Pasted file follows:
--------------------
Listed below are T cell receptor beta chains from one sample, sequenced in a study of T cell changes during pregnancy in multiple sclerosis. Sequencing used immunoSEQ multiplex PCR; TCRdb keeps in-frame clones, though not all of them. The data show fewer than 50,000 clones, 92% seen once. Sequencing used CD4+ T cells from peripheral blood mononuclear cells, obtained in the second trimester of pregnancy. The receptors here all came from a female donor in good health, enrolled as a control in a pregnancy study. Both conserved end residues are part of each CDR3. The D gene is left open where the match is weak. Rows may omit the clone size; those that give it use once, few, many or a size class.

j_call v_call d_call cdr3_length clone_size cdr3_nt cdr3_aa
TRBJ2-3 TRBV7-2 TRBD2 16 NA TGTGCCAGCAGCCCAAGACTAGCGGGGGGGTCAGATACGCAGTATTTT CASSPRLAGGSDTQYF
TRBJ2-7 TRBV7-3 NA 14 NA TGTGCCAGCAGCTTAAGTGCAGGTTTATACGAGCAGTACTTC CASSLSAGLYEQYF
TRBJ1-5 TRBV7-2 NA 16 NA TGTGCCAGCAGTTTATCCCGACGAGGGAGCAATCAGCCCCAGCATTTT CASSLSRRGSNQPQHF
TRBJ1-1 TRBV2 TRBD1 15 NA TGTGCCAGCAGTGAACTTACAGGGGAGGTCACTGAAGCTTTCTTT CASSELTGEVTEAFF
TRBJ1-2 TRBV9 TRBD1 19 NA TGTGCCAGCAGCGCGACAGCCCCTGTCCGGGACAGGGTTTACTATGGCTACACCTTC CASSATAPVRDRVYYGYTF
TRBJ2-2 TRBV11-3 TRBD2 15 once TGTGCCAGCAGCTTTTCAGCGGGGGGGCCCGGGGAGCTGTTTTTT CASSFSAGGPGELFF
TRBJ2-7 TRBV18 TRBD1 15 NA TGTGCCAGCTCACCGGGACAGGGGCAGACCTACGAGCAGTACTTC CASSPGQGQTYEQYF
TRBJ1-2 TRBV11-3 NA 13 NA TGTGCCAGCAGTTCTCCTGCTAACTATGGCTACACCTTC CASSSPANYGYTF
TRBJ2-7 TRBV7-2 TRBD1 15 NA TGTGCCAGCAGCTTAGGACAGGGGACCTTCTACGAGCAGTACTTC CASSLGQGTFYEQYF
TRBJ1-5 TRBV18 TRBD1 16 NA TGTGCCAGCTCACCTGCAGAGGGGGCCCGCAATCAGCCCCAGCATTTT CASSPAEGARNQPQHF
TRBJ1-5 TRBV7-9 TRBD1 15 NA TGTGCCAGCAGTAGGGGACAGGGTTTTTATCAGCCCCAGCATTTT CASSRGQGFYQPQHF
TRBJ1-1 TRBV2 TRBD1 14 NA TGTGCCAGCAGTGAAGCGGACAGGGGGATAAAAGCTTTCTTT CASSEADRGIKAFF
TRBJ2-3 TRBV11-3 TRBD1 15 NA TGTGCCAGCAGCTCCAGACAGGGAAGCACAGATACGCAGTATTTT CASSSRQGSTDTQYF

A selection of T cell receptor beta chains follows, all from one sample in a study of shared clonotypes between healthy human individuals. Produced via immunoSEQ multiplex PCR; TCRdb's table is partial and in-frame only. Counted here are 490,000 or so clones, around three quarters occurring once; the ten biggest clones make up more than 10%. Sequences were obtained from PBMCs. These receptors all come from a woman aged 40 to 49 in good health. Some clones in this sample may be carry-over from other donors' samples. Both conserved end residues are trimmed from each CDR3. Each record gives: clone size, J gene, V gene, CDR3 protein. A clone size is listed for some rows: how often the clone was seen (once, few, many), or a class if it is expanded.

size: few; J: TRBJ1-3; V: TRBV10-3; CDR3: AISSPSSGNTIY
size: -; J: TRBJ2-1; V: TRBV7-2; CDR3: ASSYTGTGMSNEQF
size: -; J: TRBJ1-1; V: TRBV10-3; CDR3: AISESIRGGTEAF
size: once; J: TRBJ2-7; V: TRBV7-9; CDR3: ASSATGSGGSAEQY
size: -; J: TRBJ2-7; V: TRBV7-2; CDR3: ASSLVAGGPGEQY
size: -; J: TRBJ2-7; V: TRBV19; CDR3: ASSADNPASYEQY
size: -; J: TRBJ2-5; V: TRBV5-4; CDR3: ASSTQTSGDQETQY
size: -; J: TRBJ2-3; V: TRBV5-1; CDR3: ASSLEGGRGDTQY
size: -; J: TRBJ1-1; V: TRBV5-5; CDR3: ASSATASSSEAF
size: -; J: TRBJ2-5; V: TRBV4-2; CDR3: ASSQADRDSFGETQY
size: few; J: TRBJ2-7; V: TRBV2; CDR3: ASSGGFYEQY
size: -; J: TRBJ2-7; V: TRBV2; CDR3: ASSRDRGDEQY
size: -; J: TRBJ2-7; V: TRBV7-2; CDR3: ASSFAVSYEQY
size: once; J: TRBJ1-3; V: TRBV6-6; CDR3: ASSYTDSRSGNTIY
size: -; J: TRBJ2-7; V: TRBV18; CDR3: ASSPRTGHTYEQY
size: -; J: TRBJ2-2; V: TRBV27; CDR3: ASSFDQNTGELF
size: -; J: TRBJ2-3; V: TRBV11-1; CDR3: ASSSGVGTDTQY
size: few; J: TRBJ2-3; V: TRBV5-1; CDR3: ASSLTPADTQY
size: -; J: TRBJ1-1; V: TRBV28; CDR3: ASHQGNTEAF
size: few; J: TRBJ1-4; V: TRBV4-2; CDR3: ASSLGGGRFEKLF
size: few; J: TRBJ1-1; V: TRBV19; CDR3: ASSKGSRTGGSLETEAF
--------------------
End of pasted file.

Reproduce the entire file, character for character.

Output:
Listed below are T cell receptor beta chains from one sample, sequenced in a study of T cell changes during pregnancy in multiple sclerosis. Sequencing used immunoSEQ multiplex PCR; TCRdb keeps in-frame clones, though not all of them. The data show fewer than 50,000 clones, 92% seen once. Sequencing used CD4+ T cells from peripheral blood mononuclear cells, obtained in the second trimester of pregnancy. The receptors here all came from a female donor in good health, enrolled as a control in a pregnancy study. Both conserved end residues are part of each CDR3. The D gene is left open where the match is weak. Rows may omit the clone size; those that give it use once, few, many or a size class.

j_call v_call d_call cdr3_length clone_size cdr3_nt cdr3_aa
TRBJ2-3 TRBV7-2 TRBD2 16 NA TGTGCCAGCAGCCCAAGACTAGCGGGGGGGTCAGATACGCAGTATTTT CASSPRLAGGSDTQYF
TRBJ2-7 TRBV7-3 NA 14 NA TGTGCCAGCAGCTTAAGTGCAGGTTTATACGAGCAGTACTTC CASSLSAGLYEQYF
TRBJ1-5 TRBV7-2 NA 16 NA TGTGCCAGCAGTTTATCCCGACGAGGGAGCAATCAGCCCCAGCATTTT CASSLSRRGSNQPQHF
TRBJ1-1 TRBV2 TRBD1 15 NA TGTGCCAGCAGTGAACTTACAGGGGAGGTCACTGAAGCTTTCTTT CASSELTGEVTEAFF
TRBJ1-2 TRBV9 TRBD1 19 NA TGTGCCAGCAGCGCGACAGCCCCTGTCCGGGACAGGGTTTACTATGGCTACACCTTC CASSATAPVRDRVYYGYTF
TRBJ2-2 TRBV11-3 TRBD2 15 once TGTGCCAGCAGCTTTTCAGCGGGGGGGCCCGGGGAGCTGTTTTTT CASSFSAGGPGELFF
TRBJ2-7 TRBV18 TRBD1 15 NA TGTGCCAGCTCACCGGGACAGGGGCAGACCTACGAGCAGTACTTC CASSPGQGQTYEQYF
TRBJ1-2 TRBV11-3 NA 13 NA TGTGCCAGCAGTTCTCCTGCTAACTATGGCTACACCTTC CASSSPANYGYTF
TRBJ2-7 TRBV7-2 TRBD1 15 NA TGTGCCAGCAGCTTAGGACAGGGGACCTTCTACGAGCAGTACTTC CASSLGQGTFYEQYF
TRBJ1-5 TRBV18 TRBD1 16 NA TGTGCCAGCTCACCTGCAGAGGGGGCCCGCAATCAGCCCCAGCATTTT CASSPAEGARNQPQHF
TRBJ1-5 TRBV7-9 TRBD1 15 NA TGTGCCAGCAGTAGGGGACAGGGTTTTTATCAGCCCCAGCATTTT CASSRGQGFYQPQHF
TRBJ1-1 TRBV2 TRBD1 14 NA TGTGCCAGCAGTGAAGCGGACAGGGGGATAAAAGCTTTCTTT CASSEADRGIKAFF
TRBJ2-3 TRBV11-3 TRBD1 15 NA TGTGCCAGCAGCTCCAGACAGGGAAGCACAGATACGCAGTATTTT CASSSRQGSTDTQYF

A selection of T cell receptor beta chains follows, all from one sample in a study of shared clonotypes between healthy human individuals. Produced via immunoSEQ multiplex PCR; TCRdb's table is partial and in-frame only. Counted here are 490,000 or so clones, around three quarters occurring once; the ten biggest clones make up more than 10%. Sequences were obtained from PBMCs. These receptors all come from a woman aged 40 to 49 in good health. Some clones in this sample may be carry-over from other donors' samples. Both conserved end residues are trimmed from each CDR3. Each record gives: clone size, J gene, V gene, CDR3 protein. A clone size is listed for some rows: how often the clone was seen (once, few, many), or a class if it is expanded.

size: few; J: TRBJ1-3; V: TRBV10-3; CDR3: AISSPSSGNTIY
size: -; J: TRBJ2-1; V: TRBV7-2; CDR3: ASSYTGTGMSNEQF
size: -; J: TRBJ1-1; V: TRBV10-3; CDR3: AISESIRGGTEAF
size: once; J: TRBJ2-7; V: TRBV7-9; CDR3: ASSATGSGGSAEQY
size: -; J: TRBJ2-7; V: TRBV7-2; CDR3: ASSLVAGGPGEQY
size: -; J: TRBJ2-7; V: TRBV19; CDR3: ASSADNPASYEQY
size: -; J: TRBJ2-5; V: TRBV5-4; CDR3: ASSTQTSGDQETQY
size: -; J: TRBJ2-3; V: TRBV5-1; CDR3: ASSLEGGRGDTQY
size: -; J: TRBJ1-1; V: TRBV5-5; CDR3: ASSATASSSEAF
size: -; J: TRBJ2-5; V: TRBV4-2; CDR3: ASSQADRDSFGETQY
size: few; J: TRBJ2-7; V: TRBV2; CDR3: ASSGGFYEQY
size: -; J: TRBJ2-7; V: TRBV2; CDR3: ASSRDRGDEQY
size: -; J: TRBJ2-7; V: TRBV7-2; CDR3: ASSFAVSYEQY
size: once; J: TRBJ1-3; V: TRBV6-6; CDR3: ASSYTDSRSGNTIY
size: -; J: TRBJ2-7; V: TRBV18; CDR3: ASSPRTGHTYEQY
size: -; J: TRBJ2-2; V: TRBV27; CDR3: ASSFDQNTGELF
size: -; J: TRBJ2-3; V: TRBV11-1; CDR3: ASSSGVGTDTQY
size: few; J: TRBJ2-3; V: TRBV5-1; CDR3: ASSLTPADTQY
size: -; J: TRBJ1-1; V: TRBV28; CDR3: ASHQGNTEAF
size: few; J: TRBJ1-4; V: TRBV4-2; CDR3: ASSLGGGRFEKLF
size: few; J: TRBJ1-1; V: TRBV19; CDR3: ASSKGSRTGGSLETEAF